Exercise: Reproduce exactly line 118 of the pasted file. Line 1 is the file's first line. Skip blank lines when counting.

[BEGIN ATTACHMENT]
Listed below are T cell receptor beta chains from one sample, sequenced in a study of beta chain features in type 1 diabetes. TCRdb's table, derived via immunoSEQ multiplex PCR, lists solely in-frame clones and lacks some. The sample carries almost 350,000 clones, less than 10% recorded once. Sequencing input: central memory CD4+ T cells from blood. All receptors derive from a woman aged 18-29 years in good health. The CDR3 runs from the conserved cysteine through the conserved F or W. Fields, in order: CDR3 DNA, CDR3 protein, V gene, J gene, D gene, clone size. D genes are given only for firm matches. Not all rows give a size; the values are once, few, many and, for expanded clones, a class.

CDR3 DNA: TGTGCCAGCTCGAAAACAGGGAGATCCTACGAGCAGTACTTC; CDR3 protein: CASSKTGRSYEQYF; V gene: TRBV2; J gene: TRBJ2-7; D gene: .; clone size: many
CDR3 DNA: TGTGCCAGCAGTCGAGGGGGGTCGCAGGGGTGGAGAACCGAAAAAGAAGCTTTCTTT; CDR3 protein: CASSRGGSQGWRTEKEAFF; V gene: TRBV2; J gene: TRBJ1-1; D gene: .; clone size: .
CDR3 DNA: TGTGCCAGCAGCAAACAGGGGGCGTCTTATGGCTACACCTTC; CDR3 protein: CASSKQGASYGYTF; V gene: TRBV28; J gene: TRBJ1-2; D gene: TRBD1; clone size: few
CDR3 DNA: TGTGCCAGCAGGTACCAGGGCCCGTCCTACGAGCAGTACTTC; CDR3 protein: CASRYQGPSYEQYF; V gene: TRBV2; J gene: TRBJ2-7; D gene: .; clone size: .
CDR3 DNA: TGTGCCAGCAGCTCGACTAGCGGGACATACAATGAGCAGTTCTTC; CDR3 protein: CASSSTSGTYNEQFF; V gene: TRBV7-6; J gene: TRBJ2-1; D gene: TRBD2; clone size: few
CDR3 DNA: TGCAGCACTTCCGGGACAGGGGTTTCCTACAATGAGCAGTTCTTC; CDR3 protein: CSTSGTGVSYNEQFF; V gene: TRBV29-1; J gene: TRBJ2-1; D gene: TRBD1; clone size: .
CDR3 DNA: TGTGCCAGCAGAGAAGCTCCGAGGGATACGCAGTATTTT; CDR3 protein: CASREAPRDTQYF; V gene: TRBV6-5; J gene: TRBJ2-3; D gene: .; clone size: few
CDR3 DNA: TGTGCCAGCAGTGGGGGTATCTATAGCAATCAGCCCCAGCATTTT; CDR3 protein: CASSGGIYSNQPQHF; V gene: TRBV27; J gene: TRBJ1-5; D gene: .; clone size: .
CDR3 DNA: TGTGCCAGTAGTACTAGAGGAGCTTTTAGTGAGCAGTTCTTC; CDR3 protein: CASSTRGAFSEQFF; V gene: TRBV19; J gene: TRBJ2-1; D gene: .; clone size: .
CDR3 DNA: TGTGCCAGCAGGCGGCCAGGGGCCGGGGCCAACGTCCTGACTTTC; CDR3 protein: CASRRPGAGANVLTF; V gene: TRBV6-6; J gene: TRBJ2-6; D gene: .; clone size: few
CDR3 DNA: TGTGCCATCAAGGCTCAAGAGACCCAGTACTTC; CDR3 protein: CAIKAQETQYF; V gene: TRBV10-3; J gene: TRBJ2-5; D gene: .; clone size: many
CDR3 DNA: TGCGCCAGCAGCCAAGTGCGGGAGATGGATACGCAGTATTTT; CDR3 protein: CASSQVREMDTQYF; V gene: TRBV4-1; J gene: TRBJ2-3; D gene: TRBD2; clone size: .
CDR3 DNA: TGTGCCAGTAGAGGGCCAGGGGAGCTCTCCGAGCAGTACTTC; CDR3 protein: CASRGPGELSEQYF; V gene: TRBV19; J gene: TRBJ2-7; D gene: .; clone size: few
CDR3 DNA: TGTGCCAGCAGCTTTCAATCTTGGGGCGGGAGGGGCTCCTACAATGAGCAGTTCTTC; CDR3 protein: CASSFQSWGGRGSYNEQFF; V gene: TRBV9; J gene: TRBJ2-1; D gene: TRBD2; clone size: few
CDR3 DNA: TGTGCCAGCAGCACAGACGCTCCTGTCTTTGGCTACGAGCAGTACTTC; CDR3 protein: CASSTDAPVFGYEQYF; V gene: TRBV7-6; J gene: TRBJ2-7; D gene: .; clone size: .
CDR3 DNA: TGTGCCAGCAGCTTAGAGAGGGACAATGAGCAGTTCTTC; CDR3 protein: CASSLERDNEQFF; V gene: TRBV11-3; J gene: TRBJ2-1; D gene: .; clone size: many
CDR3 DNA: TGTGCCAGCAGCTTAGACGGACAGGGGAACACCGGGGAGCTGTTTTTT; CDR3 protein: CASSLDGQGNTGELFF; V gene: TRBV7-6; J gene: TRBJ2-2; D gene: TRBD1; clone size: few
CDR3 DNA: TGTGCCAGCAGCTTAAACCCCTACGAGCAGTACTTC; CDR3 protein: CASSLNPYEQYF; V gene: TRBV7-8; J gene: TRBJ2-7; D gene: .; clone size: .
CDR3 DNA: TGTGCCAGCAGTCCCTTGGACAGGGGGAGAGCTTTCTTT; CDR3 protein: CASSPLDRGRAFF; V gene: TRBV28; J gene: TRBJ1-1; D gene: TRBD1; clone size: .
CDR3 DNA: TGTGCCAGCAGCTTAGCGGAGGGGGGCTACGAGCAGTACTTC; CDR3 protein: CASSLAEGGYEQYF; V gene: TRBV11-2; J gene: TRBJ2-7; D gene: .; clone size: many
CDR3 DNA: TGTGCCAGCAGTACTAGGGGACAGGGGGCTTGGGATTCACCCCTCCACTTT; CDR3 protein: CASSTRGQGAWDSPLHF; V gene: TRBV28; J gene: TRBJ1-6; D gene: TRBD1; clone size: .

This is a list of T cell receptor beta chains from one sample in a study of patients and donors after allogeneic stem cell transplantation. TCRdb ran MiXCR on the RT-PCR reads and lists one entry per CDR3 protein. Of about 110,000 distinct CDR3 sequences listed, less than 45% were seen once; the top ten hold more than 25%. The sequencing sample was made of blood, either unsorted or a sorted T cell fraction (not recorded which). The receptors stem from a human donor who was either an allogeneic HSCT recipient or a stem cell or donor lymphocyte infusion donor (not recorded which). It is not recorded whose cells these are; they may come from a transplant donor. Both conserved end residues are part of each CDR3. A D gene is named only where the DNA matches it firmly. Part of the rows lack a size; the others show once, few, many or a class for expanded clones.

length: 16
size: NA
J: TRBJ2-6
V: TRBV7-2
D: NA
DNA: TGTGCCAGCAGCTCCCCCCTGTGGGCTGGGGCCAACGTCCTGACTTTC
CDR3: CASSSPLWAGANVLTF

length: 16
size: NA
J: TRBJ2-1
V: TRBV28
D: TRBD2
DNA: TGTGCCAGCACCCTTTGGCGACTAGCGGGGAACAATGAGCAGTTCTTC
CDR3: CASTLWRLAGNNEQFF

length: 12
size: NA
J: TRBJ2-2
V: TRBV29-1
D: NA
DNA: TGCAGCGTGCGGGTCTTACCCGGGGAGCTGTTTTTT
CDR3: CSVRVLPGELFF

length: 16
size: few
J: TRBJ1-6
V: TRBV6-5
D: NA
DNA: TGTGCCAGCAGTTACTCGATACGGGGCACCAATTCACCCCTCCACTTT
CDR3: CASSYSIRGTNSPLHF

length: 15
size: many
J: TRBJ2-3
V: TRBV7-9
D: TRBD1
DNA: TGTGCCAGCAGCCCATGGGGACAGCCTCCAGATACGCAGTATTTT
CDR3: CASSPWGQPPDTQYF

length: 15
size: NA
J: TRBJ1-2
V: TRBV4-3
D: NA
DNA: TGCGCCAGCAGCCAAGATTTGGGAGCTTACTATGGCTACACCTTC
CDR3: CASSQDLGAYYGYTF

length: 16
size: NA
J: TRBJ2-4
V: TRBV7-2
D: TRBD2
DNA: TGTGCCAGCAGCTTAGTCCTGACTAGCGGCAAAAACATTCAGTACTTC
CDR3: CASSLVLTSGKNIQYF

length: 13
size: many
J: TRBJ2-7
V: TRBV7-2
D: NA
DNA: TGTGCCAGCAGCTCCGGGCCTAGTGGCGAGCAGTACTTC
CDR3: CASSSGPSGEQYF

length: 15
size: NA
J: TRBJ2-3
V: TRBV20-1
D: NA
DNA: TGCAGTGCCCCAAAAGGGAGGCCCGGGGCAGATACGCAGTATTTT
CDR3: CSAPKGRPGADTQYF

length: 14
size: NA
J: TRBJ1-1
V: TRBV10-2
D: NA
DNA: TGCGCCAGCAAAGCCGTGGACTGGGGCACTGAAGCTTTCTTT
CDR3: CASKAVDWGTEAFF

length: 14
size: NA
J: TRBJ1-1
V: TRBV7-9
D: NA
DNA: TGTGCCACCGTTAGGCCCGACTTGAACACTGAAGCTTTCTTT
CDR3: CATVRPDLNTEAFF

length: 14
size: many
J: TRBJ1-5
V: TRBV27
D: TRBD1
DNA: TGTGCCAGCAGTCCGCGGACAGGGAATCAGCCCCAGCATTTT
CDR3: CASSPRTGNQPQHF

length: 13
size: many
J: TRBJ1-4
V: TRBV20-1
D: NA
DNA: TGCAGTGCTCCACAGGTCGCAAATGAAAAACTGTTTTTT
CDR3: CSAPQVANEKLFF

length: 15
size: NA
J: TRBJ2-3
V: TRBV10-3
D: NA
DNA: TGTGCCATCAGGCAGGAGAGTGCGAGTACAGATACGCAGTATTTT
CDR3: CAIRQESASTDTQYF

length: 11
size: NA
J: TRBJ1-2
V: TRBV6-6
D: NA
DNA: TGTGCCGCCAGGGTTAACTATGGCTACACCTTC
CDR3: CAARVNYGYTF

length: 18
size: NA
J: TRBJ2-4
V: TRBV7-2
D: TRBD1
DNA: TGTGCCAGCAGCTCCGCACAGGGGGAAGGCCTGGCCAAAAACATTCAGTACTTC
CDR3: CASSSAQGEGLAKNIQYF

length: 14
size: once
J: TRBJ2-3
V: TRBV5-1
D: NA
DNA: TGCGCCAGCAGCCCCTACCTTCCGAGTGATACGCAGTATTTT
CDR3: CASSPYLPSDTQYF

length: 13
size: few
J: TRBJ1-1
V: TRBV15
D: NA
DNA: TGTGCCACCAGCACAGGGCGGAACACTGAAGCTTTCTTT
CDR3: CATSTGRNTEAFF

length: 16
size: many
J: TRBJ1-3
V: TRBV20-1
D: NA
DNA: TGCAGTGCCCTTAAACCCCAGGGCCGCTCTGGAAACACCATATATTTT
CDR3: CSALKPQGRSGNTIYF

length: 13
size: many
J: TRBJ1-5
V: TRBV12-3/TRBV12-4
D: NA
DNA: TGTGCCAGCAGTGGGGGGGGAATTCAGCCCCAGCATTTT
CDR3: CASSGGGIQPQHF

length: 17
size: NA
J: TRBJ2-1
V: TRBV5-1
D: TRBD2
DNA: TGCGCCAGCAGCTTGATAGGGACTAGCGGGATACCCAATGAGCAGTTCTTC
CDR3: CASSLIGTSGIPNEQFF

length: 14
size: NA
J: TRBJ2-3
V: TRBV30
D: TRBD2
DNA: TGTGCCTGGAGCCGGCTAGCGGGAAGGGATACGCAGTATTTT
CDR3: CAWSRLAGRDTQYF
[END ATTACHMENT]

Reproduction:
V: TRBV10-3